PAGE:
Last modified on January 3rd, 2019



In general, low spirits pass off when the cause is removed. But sometimes it becomes itself a disease, and persists when there is no longer any cause acting, and sometimes the cause is of such a kind that it cannot be removed. In all cases the cause should be sought and removed if possible. General Treatment.-This is largely moral. The patient must be encouraged to do his business and transact his ordinary occupation in spite of his low spirits. Often the malady will be forgotten if the mind or hands are actively employed. In any case occupation is the best palliative when it is not a cure. One particular precaution should be observed-the patient should never be allowed to resort to stimulants. This is fatal to any treatment, moral or medicinal, and the habit once formed soon becomes confirmed.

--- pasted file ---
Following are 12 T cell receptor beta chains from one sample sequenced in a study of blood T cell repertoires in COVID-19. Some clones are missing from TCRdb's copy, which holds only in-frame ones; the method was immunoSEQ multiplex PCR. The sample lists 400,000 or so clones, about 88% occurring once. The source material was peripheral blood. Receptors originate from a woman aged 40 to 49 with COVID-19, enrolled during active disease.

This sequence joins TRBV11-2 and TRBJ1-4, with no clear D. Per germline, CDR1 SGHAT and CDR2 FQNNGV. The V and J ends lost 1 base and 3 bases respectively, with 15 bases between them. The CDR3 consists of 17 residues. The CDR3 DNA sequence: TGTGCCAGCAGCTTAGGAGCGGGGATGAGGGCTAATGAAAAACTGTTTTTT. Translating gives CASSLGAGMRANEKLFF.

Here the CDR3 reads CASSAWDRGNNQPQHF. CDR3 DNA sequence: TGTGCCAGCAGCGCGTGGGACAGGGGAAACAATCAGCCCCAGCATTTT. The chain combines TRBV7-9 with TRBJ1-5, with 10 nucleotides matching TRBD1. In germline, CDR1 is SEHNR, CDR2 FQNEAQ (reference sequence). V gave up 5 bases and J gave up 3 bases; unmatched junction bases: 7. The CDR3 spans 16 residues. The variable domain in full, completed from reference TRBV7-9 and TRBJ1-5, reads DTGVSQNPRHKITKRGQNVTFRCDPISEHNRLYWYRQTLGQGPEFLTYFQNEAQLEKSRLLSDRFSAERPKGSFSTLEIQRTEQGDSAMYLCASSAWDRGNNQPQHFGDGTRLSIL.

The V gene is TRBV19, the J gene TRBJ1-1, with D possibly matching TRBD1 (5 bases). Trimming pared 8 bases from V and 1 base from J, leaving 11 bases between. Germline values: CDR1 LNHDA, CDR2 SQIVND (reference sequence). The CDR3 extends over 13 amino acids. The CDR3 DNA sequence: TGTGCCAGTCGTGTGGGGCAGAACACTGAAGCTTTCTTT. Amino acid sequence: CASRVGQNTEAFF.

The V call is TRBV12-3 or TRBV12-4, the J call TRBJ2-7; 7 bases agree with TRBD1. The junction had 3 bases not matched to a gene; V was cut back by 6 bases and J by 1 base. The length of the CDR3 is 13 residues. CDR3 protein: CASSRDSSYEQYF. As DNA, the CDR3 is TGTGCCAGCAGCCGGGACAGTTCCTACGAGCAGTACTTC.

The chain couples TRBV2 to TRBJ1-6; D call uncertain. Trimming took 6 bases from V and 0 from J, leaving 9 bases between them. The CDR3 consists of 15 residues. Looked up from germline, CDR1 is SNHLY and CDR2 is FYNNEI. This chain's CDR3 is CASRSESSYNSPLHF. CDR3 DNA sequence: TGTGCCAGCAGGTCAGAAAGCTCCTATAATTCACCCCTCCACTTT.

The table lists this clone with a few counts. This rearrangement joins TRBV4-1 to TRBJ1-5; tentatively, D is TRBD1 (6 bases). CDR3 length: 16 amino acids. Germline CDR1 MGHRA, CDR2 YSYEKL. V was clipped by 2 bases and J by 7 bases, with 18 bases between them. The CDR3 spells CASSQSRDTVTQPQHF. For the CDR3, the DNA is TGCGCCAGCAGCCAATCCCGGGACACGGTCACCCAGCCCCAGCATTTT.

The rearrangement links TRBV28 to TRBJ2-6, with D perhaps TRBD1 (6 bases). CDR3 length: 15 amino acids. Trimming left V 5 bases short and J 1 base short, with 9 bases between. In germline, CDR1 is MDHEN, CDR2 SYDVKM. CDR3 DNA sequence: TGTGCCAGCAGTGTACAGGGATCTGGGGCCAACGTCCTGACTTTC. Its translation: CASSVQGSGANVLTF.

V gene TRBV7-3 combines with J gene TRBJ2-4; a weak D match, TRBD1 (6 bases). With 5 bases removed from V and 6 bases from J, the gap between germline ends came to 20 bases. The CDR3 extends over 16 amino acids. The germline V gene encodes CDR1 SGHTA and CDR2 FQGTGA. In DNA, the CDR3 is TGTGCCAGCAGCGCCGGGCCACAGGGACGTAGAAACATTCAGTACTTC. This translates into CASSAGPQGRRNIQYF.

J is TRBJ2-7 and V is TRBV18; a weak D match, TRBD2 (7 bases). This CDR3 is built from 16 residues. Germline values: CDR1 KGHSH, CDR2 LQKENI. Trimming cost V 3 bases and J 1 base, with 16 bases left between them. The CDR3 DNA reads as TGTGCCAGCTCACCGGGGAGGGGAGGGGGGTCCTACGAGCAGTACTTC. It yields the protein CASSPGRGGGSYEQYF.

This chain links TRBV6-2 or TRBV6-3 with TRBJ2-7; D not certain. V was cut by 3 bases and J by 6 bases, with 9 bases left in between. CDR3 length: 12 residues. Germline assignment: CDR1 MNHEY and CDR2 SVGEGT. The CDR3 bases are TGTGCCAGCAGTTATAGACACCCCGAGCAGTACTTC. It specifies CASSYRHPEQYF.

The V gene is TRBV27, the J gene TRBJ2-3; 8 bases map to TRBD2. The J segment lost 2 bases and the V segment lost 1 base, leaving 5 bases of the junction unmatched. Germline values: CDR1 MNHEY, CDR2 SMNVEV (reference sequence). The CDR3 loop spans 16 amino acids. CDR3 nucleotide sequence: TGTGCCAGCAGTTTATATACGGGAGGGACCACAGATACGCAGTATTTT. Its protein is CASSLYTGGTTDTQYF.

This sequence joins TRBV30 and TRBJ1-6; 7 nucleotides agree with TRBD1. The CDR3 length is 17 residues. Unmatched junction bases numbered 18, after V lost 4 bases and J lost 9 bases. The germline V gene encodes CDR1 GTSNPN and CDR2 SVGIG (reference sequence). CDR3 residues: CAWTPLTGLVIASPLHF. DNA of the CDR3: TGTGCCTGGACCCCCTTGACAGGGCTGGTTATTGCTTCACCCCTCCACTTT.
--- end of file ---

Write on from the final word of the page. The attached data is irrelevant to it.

Medicines.-(Two or three times daily.)

Actea rac. 3.-

As if a cloud settled over patient; sleepless and restless.

Ignat. 3.-

When due to worry; at change in life; with hysterical symptoms.

Mercurius 6.-

Wretchedness and dejection; apprehension.

Natrum mur. 6.-

Melancholy, depressed, sad and weeping; consolation aggravates.

Sulph. 6.-

With heaviness and drowsiness, or absence of sleep; “sinking” sensation, especially in the morning; broken-down, dejected look.

About the author

John Henry Clarke

John Henry Clarke

John Henry Clarke MD (1853 – November 24, 1931 was a prominent English classical homeopath. Dr. Clarke was a busy practitioner. As a physician he not only had his own clinic in Piccadilly, London, but he also was a consultant at the London Homeopathic Hospital and researched into new remedies — nosodes. For many years, he was the editor of The Homeopathic World. He wrote many books, his best known were Dictionary of Practical Materia Medica and Repertory of Materia Medica

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